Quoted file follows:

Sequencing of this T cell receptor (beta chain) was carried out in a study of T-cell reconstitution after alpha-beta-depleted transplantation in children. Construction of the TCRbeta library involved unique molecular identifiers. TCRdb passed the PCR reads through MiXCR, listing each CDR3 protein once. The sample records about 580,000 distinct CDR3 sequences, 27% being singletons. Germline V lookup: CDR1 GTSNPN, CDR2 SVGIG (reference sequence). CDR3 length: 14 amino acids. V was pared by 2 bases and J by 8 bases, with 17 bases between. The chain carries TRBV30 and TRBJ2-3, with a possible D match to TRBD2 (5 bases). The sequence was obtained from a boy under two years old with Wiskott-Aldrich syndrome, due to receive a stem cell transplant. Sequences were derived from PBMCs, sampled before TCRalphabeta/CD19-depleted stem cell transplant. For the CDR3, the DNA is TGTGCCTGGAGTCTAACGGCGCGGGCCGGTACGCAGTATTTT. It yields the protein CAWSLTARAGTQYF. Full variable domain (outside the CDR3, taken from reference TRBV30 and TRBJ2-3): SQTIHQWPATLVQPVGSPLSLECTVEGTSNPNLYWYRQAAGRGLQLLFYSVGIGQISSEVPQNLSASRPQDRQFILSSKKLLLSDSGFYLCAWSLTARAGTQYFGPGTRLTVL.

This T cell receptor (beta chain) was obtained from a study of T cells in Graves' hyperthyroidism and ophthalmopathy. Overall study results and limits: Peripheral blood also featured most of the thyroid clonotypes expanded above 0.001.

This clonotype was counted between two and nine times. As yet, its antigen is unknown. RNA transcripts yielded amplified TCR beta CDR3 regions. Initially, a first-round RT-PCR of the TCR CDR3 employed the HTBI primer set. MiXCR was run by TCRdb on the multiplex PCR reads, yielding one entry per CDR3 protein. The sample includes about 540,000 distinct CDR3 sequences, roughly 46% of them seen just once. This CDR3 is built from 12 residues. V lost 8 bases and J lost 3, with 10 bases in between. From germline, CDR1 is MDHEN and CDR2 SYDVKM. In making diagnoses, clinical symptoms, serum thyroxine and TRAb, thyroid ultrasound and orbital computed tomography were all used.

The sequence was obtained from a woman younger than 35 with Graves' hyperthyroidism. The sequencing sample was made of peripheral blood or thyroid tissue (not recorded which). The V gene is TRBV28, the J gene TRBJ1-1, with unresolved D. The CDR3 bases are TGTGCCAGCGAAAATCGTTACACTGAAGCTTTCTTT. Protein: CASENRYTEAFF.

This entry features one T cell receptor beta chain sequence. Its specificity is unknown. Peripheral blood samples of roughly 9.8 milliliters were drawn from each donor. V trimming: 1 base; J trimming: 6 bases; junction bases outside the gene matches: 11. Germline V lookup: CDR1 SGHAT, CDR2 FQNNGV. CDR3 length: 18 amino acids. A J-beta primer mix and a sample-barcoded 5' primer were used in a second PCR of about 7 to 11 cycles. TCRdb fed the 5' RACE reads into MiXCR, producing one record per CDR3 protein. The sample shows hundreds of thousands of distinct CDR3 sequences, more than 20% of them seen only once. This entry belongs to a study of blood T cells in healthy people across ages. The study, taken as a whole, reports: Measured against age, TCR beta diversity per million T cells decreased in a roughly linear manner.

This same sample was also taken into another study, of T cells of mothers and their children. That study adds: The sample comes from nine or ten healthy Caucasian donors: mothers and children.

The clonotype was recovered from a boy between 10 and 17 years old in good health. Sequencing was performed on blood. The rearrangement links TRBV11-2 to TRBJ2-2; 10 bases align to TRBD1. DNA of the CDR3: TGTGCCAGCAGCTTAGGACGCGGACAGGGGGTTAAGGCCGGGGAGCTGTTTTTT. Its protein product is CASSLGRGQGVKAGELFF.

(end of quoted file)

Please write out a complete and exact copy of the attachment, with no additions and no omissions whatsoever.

Sequencing of this T cell receptor (beta chain) was carried out in a study of T-cell reconstitution after alpha-beta-depleted transplantation in children. Construction of the TCRbeta library involved unique molecular identifiers. TCRdb passed the PCR reads through MiXCR, listing each CDR3 protein once. The sample records about 580,000 distinct CDR3 sequences, 27% being singletons. Germline V lookup: CDR1 GTSNPN, CDR2 SVGIG (reference sequence). CDR3 length: 14 amino acids. V was pared by 2 bases and J by 8 bases, with 17 bases between. The chain carries TRBV30 and TRBJ2-3, with a possible D match to TRBD2 (5 bases). The sequence was obtained from a boy under two years old with Wiskott-Aldrich syndrome, due to receive a stem cell transplant. Sequences were derived from PBMCs, sampled before TCRalphabeta/CD19-depleted stem cell transplant. For the CDR3, the DNA is TGTGCCTGGAGTCTAACGGCGCGGGCCGGTACGCAGTATTTT. It yields the protein CAWSLTARAGTQYF. Full variable domain (outside the CDR3, taken from reference TRBV30 and TRBJ2-3): SQTIHQWPATLVQPVGSPLSLECTVEGTSNPNLYWYRQAAGRGLQLLFYSVGIGQISSEVPQNLSASRPQDRQFILSSKKLLLSDSGFYLCAWSLTARAGTQYFGPGTRLTVL.

This T cell receptor (beta chain) was obtained from a study of T cells in Graves' hyperthyroidism and ophthalmopathy. Overall study results and limits: Peripheral blood also featured most of the thyroid clonotypes expanded above 0.001.

This clonotype was counted between two and nine times. As yet, its antigen is unknown. RNA transcripts yielded amplified TCR beta CDR3 regions. Initially, a first-round RT-PCR of the TCR CDR3 employed the HTBI primer set. MiXCR was run by TCRdb on the multiplex PCR reads, yielding one entry per CDR3 protein. The sample includes about 540,000 distinct CDR3 sequences, roughly 46% of them seen just once. This CDR3 is built from 12 residues. V lost 8 bases and J lost 3, with 10 bases in between. From germline, CDR1 is MDHEN and CDR2 SYDVKM. In making diagnoses, clinical symptoms, serum thyroxine and TRAb, thyroid ultrasound and orbital computed tomography were all used.

The sequence was obtained from a woman younger than 35 with Graves' hyperthyroidism. The sequencing sample was made of peripheral blood or thyroid tissue (not recorded which). The V gene is TRBV28, the J gene TRBJ1-1, with unresolved D. The CDR3 bases are TGTGCCAGCGAAAATCGTTACACTGAAGCTTTCTTT. Protein: CASENRYTEAFF.

This entry features one T cell receptor beta chain sequence. Its specificity is unknown. Peripheral blood samples of roughly 9.8 milliliters were drawn from each donor. V trimming: 1 base; J trimming: 6 bases; junction bases outside the gene matches: 11. Germline V lookup: CDR1 SGHAT, CDR2 FQNNGV. CDR3 length: 18 amino acids. A J-beta primer mix and a sample-barcoded 5' primer were used in a second PCR of about 7 to 11 cycles. TCRdb fed the 5' RACE reads into MiXCR, producing one record per CDR3 protein. The sample shows hundreds of thousands of distinct CDR3 sequences, more than 20% of them seen only once. This entry belongs to a study of blood T cells in healthy people across ages. The study, taken as a whole, reports: Measured against age, TCR beta diversity per million T cells decreased in a roughly linear manner.

This same sample was also taken into another study, of T cells of mothers and their children. That study adds: The sample comes from nine or ten healthy Caucasian donors: mothers and children.

The clonotype was recovered from a boy between 10 and 17 years old in good health. Sequencing was performed on blood. The rearrangement links TRBV11-2 to TRBJ2-2; 10 bases align to TRBD1. DNA of the CDR3: TGTGCCAGCAGCTTAGGACGCGGACAGGGGGTTAAGGCCGGGGAGCTGTTTTTT. Its protein product is CASSLGRGQGVKAGELFF.